When it comes to issues of sustainability, food is increasingly taking center stage. College campuses across the country are turning to local sources for their dining halls, food waste is becoming more of an issue, and on-campus farms are more prevalent. One university is seeking to offer a new degree program that combines healthy eating, community psychology, and business. Metropolitan State University’s proposed program is a great example of interdisciplinary, hands-on learning: the university will partner with other area colleges, urban gardens, markets, and farms to provide students with a comprehensive skill set that will serve them well in the fields of health and nutrition, sustainable food and farming, and business and marketing.
As issues of food, food waste, food security, and sustainable agriculture become more of a climate change priority, we will need more programs like this. Preparing students to become smarter stewards of our food sources, and to prioritize sustainability in farming and agriculture, is a necessity when it comes to facing our climate change challenge.
Youssef Rddad | TwinCities.com | November 26, 2015
Metropolitan State University students may soon learn how to sustainably grow food and promote health and nutrition as part of a new degree program.
The food, community and sustainability degree comes at a time when consumers are opting for local, sustainably produced food, and companies such as General Mills and Land O'Lakes are taking note of these demands.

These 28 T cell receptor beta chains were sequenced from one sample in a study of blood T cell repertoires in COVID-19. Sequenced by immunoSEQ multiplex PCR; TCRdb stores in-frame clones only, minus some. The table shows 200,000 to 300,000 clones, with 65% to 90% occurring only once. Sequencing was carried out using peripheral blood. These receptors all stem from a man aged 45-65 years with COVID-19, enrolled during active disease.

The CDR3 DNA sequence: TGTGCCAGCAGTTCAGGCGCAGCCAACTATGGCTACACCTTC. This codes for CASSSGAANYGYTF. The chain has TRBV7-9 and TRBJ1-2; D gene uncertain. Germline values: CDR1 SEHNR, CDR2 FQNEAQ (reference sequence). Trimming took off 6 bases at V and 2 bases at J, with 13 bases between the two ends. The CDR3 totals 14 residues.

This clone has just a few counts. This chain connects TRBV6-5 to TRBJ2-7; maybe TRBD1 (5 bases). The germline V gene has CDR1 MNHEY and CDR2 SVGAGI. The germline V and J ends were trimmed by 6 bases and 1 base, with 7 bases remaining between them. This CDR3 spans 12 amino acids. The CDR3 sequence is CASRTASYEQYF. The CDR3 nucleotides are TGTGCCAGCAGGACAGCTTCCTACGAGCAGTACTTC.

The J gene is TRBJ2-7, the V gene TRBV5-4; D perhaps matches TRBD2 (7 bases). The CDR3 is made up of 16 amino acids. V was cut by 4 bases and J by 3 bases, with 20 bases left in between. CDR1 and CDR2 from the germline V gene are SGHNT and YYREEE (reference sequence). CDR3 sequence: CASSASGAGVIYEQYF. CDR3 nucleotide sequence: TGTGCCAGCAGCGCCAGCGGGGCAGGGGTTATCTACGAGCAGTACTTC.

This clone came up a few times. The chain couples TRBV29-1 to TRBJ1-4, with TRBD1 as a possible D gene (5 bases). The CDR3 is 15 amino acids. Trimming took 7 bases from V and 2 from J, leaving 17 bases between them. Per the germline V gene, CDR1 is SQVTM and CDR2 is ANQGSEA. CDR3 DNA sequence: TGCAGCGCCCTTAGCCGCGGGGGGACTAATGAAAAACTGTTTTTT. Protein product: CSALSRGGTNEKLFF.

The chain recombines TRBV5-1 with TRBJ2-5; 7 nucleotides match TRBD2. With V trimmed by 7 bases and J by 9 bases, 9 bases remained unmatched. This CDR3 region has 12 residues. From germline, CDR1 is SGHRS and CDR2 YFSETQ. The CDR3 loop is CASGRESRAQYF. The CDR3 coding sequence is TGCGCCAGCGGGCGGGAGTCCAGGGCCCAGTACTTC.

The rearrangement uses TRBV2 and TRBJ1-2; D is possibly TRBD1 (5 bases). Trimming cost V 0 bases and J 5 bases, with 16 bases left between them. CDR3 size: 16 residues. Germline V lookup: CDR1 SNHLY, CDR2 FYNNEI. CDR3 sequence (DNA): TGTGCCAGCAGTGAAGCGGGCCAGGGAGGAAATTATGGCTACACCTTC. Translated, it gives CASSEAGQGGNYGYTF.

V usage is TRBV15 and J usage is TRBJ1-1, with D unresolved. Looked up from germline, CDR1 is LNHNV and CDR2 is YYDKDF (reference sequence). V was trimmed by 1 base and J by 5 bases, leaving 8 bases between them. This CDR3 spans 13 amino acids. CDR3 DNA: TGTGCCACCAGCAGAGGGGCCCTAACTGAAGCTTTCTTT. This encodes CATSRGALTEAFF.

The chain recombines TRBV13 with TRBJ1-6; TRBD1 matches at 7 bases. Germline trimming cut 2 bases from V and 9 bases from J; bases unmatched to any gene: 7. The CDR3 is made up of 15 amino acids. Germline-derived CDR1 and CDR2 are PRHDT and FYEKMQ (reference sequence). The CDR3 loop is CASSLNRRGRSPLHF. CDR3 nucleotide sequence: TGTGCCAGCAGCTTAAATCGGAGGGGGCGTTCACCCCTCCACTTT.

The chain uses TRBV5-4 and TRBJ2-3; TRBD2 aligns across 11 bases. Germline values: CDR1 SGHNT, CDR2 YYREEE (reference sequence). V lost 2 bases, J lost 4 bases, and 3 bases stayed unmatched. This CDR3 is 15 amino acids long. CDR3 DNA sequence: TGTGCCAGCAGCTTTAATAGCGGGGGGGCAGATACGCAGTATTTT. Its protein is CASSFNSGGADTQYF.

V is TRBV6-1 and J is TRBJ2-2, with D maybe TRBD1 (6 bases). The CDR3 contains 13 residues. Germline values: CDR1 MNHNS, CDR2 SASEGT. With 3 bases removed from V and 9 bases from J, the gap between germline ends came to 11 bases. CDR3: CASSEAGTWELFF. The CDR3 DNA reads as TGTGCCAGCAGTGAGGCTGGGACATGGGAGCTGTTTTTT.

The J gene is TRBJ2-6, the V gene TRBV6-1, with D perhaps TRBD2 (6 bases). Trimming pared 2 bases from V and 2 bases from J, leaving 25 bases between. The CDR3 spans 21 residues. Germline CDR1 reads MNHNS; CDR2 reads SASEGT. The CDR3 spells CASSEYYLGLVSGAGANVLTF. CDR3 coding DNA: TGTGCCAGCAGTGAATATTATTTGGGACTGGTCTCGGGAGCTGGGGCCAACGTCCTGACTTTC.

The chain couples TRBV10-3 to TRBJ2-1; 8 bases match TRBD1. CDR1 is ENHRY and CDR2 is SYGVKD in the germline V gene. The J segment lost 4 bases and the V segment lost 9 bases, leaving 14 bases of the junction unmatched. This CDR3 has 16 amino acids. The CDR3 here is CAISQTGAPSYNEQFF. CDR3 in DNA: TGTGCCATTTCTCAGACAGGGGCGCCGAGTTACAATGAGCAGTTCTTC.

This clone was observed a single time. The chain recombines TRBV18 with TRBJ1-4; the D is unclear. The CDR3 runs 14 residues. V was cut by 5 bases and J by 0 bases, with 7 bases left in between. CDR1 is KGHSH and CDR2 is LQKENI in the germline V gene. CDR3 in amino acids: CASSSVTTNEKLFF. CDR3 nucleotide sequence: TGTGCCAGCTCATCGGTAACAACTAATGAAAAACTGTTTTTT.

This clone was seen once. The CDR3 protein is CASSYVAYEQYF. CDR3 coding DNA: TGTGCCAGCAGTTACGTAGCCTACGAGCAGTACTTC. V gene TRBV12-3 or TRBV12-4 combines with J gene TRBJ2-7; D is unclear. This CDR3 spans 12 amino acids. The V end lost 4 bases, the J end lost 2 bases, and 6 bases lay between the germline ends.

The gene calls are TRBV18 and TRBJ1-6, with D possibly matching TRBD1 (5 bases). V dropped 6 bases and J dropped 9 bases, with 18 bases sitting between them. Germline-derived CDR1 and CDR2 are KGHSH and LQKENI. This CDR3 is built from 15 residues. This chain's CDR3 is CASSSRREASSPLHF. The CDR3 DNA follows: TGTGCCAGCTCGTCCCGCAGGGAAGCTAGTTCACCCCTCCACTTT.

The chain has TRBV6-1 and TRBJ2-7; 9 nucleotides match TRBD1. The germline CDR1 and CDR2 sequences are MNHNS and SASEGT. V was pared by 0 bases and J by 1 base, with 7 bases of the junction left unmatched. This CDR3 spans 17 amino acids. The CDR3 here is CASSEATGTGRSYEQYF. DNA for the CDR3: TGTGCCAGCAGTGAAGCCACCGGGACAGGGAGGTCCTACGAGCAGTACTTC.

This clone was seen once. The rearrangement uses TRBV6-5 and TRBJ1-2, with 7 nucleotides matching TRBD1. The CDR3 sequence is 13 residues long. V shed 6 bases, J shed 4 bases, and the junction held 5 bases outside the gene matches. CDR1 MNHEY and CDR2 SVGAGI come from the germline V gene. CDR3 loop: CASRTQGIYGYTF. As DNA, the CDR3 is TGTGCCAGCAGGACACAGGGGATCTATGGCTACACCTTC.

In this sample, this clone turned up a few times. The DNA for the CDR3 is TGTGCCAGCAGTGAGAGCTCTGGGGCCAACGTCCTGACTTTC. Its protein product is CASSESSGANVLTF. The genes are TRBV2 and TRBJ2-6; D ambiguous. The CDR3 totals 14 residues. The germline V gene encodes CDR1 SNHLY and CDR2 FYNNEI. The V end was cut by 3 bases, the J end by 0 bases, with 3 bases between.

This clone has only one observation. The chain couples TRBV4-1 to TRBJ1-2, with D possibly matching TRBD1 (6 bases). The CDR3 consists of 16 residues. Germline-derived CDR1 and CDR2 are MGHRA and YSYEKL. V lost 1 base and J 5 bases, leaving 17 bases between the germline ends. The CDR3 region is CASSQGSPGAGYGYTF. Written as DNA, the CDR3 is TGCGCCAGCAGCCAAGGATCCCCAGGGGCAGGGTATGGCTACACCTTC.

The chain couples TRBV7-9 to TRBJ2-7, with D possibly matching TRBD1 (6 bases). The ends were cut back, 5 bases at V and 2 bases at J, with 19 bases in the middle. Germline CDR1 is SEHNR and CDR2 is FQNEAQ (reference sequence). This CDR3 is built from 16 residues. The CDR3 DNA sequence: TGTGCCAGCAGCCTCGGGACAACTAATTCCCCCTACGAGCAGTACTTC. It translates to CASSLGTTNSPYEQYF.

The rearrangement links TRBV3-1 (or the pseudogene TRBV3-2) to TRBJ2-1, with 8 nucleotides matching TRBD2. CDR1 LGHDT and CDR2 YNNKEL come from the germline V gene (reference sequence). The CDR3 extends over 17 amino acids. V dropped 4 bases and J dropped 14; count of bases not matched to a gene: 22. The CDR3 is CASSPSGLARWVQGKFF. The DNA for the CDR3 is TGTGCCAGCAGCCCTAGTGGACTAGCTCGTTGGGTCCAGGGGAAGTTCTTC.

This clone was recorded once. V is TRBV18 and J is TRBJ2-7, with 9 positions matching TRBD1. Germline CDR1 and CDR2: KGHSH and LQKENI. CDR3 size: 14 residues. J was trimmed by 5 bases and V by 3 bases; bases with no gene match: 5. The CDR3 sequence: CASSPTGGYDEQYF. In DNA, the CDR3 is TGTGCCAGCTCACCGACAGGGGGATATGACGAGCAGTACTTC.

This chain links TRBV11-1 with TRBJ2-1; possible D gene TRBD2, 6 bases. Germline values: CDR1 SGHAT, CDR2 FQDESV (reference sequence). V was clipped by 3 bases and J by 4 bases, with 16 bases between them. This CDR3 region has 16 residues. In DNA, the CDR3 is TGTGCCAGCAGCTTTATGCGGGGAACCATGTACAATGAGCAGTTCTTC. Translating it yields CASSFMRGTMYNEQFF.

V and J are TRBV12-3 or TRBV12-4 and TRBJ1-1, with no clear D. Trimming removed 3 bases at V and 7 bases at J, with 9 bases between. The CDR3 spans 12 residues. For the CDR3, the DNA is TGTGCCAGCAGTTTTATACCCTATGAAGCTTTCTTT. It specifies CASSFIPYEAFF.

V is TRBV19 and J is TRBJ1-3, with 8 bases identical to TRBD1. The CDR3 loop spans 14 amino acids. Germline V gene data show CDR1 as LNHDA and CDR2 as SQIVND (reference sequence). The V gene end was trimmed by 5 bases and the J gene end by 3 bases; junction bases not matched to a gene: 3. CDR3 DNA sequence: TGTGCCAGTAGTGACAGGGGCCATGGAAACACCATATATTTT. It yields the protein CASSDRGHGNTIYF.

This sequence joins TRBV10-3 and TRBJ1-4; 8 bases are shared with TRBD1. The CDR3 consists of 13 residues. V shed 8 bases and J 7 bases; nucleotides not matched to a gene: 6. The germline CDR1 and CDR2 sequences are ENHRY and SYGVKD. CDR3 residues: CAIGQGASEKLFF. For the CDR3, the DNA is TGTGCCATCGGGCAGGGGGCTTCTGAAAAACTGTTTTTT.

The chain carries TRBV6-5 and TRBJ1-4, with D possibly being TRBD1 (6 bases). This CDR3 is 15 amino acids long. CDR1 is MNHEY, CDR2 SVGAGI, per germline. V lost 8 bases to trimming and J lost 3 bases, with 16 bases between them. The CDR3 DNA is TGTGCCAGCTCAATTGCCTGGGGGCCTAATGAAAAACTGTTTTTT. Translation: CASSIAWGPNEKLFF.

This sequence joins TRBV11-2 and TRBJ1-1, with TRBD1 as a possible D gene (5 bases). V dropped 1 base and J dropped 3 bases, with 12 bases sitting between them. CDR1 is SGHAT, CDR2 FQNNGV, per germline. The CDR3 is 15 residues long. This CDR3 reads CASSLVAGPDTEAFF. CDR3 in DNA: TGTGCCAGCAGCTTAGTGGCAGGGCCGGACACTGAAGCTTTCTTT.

The proposed program, which organizers hope to launch in fall 2016, aims to combine principals of healthy eating with biology, community psychology and business. Students should be prepared to find jobs in community gardens, nonprofit food banks, health and nutrition, and other food-related areas.
August Hoffman, a psychology professor at Metro State in St. Paul who is spearheading the program, said the school also will partner with Dakota County Community College, Hennepin Technical College and Inver Hills Community College to create pathways for students who want to earn a four-year degree.
Students who earn a 60- credit associate's degree from partnering colleges would be able to complete the remaining 60 credits at Metro State to complete their bachelor's degree.
"We're trying to make it a single-step process," Hoffman said.
Hoffman added that the program will also help students get experience through paid internships in St. Paul's Dayton's Bluff neighborhood at Urban Roots and Urban Oasis, which provide healthy cooking classes and operate urban gardens in the city.